Feasibility Assessment Scenarios From the Collaboratory’s Demonstration Projects

Assessing Feasibility

Section 6

Feasibility Assessment Scenarios From the Collaboratory’s Demonstration Projects

Contributors

Lynn L. DeBar, PhD, MPH

Jeffrey G. Jarvik, MD, MPH

Leah Tuzzio, MPH

Miguel A. Vazquez, MD

 

Contributing Editors

Liz Wing, MA

Karen Staman, MS

 

The following table, excerpted from the Collaboratory’s Lessons Learned document, gives concrete examples of potential issues and troubleshooting approaches taken by the Demonstration Project study teams around EHR use, engaging stakeholders, and integrating study workflows.

Feasibility Assessment Examples
Assessment Approach
Patient-reported outcomes, such as the Brief Pain Inventory, were not embedded in the EHR system to allow extraction from the record. Required building an enhanced infrastructure for quarterly PRO data collection designed to be as easily scalable as possible. For example, reliance on patient health record and interactive voice response systems in clinic use and reserving person-based outreach only when patient did not engage with automated outreach.
Navigating local systems was challenging. Involved the QI infrastructure in trial planning. QI project managers were embedded in healthcare systems and guided projects.
The study team did not anticipate some of the delays associated with data validation. Reallocated funds for additional IT and data analyst efforts.
Because the primary outcome is hospitalization rate per person day-alive, the data needed to be matched between nursing homes and hospitals and Medicare vital statistics data since nursing home data alone could have biased results. Added additional IT resources to help link the systems.
Capabilities of the EHR systems were varied with no single administrative database. Asked all level 1 and 2 trauma centers to complete a survey regarding EHR capabilities and found that while some sites were able to automate PTSD screening, other sites needed to screen manually. Developed methods to work with all sites regardless of capability and created a 10-domain EHR screen for risk factors for PTSD and other comorbid conditions.
A small change to workflow or the IT system was often viewed as a large change by health system personnel. More activity than expected was required at the local level and with individual practitioners and administrators to engage the personnel at the facilities.
The study team initially planned for structured, step-wise electronic tools that were time-consuming to use but would provide a detailed therapy plan. After discussing the tool with medical directors and physicians, the team developed more user-friendly, less burdensome tools.
Management of multiple chronic conditions varies across different healthcare systems. Study facilitators developed different workflows to accommodate the variations in resources at every site. These were roles in the healthcare systems and required more multidisciplinary review of the proposed workflows.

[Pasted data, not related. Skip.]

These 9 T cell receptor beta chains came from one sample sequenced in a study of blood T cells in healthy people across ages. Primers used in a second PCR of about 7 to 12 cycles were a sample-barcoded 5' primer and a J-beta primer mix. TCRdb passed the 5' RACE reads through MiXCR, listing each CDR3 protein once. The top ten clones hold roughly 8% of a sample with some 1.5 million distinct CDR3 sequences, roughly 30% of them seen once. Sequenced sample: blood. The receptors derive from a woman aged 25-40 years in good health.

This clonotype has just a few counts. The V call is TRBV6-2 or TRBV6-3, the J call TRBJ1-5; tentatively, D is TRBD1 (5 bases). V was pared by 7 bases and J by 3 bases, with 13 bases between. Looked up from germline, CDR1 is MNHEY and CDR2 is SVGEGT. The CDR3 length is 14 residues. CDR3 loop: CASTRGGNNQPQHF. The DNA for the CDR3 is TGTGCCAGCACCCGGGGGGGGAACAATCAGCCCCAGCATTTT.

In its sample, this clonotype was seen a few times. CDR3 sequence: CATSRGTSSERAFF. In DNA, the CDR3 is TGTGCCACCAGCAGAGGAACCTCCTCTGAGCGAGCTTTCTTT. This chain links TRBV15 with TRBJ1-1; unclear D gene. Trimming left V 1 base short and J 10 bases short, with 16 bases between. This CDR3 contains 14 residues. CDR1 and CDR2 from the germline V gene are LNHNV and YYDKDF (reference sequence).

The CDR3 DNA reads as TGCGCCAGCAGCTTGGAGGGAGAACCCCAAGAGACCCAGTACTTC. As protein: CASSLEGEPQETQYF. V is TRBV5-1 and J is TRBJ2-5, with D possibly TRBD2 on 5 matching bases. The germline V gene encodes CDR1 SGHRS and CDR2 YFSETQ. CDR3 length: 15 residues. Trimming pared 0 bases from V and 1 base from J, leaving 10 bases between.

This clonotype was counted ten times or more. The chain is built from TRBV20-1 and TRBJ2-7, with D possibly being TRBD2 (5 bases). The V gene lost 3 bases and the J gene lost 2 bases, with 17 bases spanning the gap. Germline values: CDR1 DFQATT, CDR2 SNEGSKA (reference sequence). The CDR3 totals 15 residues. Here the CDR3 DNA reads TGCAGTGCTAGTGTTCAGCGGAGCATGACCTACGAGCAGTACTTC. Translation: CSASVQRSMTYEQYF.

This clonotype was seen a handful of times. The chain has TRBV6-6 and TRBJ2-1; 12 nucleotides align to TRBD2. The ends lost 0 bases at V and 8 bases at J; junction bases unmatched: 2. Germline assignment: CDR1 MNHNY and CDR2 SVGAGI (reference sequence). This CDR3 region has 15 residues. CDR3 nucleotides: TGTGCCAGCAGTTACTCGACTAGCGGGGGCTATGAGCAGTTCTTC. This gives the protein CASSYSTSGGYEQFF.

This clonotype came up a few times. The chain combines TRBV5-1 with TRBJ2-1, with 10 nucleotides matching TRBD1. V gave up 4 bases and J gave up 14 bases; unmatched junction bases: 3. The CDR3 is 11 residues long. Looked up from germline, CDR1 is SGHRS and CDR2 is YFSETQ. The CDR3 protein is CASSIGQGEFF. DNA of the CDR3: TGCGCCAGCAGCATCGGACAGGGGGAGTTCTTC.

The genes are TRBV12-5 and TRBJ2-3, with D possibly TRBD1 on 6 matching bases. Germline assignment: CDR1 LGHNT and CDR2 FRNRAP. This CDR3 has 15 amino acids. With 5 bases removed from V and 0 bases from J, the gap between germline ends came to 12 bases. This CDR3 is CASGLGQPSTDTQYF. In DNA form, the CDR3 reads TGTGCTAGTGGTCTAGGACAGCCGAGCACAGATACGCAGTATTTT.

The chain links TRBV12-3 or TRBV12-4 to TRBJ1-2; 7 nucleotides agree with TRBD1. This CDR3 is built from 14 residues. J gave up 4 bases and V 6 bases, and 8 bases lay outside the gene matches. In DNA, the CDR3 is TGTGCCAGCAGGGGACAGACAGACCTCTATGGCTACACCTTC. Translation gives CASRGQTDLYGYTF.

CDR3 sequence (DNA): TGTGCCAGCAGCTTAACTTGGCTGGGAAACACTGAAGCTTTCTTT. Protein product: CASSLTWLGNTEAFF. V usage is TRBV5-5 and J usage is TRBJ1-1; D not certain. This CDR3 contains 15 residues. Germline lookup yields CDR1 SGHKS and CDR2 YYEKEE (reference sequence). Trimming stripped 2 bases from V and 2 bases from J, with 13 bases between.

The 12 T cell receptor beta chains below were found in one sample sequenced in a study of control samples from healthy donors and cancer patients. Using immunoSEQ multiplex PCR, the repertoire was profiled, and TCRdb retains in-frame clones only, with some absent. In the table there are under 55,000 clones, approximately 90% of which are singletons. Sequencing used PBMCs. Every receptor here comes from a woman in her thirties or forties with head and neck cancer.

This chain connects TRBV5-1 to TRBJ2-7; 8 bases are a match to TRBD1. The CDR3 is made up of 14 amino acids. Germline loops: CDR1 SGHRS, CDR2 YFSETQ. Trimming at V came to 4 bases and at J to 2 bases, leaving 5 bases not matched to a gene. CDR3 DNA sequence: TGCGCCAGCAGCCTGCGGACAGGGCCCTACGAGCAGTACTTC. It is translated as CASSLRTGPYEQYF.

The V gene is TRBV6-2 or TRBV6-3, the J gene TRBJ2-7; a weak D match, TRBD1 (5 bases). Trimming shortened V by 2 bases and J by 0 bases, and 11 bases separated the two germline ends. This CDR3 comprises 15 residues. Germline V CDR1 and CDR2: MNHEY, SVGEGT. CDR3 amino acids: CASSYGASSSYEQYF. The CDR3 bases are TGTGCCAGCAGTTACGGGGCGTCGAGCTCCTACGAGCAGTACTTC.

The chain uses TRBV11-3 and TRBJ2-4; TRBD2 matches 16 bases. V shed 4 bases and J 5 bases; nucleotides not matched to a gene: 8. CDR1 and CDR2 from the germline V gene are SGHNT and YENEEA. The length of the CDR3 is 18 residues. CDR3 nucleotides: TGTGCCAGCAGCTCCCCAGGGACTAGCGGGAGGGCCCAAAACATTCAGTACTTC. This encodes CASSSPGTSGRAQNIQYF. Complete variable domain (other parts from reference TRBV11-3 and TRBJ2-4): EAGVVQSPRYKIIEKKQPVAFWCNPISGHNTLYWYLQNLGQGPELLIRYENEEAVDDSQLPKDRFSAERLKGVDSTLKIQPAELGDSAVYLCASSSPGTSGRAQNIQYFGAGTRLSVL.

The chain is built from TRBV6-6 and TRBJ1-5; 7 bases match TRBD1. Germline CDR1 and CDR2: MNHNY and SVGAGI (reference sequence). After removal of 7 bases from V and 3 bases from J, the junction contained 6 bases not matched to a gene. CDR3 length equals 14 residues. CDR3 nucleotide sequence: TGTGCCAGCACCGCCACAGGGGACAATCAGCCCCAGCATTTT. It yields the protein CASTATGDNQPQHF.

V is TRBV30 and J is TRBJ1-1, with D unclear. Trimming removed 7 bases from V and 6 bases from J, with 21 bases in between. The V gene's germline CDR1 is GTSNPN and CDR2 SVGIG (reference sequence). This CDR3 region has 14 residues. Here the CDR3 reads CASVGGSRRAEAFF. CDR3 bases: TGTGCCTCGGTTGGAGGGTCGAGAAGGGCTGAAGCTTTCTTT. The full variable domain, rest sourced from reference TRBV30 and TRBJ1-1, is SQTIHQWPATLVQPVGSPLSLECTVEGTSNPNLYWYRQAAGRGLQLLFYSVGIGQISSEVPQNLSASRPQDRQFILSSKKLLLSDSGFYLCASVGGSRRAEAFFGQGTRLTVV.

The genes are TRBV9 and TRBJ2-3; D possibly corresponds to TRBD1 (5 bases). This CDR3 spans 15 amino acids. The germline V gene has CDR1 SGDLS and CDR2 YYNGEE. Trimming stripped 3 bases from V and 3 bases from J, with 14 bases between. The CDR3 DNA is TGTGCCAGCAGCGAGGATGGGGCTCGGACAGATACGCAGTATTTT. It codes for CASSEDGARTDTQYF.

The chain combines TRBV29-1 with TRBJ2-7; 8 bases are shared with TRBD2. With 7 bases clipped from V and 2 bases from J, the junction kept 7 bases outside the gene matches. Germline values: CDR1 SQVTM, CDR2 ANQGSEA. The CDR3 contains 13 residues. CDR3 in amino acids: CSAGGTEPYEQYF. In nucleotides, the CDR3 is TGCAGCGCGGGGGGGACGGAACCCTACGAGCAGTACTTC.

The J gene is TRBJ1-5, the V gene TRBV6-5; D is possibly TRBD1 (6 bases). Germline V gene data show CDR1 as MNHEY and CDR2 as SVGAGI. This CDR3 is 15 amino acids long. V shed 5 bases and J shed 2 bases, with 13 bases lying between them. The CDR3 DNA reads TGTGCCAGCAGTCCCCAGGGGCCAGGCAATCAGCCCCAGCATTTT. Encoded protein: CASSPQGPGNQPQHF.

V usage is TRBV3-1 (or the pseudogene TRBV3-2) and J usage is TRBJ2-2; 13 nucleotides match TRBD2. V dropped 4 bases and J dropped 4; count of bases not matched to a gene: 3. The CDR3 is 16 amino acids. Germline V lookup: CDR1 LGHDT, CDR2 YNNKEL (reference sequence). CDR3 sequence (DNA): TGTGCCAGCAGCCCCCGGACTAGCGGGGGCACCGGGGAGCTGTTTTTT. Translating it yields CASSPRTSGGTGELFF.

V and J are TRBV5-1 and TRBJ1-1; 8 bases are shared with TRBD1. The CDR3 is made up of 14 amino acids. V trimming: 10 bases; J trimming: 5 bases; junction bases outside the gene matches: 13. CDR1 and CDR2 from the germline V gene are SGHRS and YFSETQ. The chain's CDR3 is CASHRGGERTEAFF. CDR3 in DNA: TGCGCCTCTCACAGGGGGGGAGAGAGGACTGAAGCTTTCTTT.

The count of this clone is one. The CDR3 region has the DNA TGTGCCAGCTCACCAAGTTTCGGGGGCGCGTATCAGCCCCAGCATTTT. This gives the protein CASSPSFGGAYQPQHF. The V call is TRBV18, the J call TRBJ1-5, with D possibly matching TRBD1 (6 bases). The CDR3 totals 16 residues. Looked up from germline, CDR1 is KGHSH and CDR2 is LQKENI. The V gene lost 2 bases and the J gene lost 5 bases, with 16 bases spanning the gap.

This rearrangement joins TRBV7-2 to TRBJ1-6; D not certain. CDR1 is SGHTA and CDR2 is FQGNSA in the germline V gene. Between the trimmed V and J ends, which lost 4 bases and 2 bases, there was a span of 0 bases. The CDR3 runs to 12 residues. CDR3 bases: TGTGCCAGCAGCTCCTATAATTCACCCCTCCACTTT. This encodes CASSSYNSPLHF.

Updates in real-time with the use of the EHR meant that the lists of eligible and active patients at the clinics were continuously changing, which caused discordance between the lists that had been gathered for research purposes. The team worked with the statisticians and added a secondary analysis. In another instance, much more intensive analyst staffing during participant recruitment was required to accommodate these frequent updates in provider and clinic assignment of potentially eligible patients.
The study team and healthcare system partners did not want to recruit facility leadership to participate in the study and then tell them they were assigned to control since the partners felt that all facilities would want to have the intervention video. The team chose to "prerandomize" by first applying eligibility criteria to existing data on all of the partner facilities and then giving them the opportunity to exclude other facilities based on recent leadership changes. They next divided facilities into a priori strata and randomly selected the 120 treatment facilities from the pool, leaving the rest as controls. In this way, no facilities that wanted to participate were disappointed; the partners were confident that they would have a high participation rate.
The initial sample size was based on broad estimates of the prevalence of multiple chronic conditions across the healthcare systems and was limited by lack of cluster-level detailed information. In the planning phase, the cluster units were redefined from individual practitioners to practice sites. The team queried EHR systems with the new cluster definition and collaborated with statisticians at the NIH to establish an appropriate sample size.

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Citation:

DeBar LL, Jarvik JG, Tuzzio L, Vazquez MA. Assessing Feasibility: Feasibility Assessment Scenarios From the Collaboratory’s Demonstration Projects. In: Rethinking Clinical Trials: A Living Textbook of Pragmatic Clinical Trials. Bethesda, MD: NIH Health Care Systems Research Collaboratory. Available at: http://rethinkingclinicaltrials.org/assessing-feasibility/feasibility-assessment-scenarios-from-the-collaboratorys-demonstration-projects/. Updated October 17, 2017.